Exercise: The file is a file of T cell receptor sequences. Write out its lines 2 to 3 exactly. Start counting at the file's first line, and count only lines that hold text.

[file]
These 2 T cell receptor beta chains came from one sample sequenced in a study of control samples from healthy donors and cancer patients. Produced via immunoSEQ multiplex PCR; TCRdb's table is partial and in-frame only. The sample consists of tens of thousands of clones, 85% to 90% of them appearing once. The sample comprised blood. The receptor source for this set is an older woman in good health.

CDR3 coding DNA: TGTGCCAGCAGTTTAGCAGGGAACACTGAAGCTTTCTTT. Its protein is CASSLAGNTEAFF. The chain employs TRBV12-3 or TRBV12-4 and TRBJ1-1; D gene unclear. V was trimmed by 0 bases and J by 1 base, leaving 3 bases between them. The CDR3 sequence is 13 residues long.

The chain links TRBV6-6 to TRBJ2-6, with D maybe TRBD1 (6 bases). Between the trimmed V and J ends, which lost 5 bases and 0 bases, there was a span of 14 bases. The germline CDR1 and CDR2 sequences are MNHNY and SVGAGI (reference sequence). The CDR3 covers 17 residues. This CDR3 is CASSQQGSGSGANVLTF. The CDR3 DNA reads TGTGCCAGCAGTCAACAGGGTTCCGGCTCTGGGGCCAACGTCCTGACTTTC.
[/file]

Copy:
CDR3 coding DNA: TGTGCCAGCAGTTTAGCAGGGAACACTGAAGCTTTCTTT. Its protein is CASSLAGNTEAFF. The chain employs TRBV12-3 or TRBV12-4 and TRBJ1-1; D gene unclear. V was trimmed by 0 bases and J by 1 base, leaving 3 bases between them. The CDR3 sequence is 13 residues long.

The chain links TRBV6-6 to TRBJ2-6, with D maybe TRBD1 (6 bases). Between the trimmed V and J ends, which lost 5 bases and 0 bases, there was a span of 14 bases. The germline CDR1 and CDR2 sequences are MNHNY and SVGAGI (reference sequence). The CDR3 covers 17 residues. This CDR3 is CASSQQGSGSGANVLTF. The CDR3 DNA reads TGTGCCAGCAGTCAACAGGGTTCCGGCTCTGGGGCCAACGTCCTGACTTTC.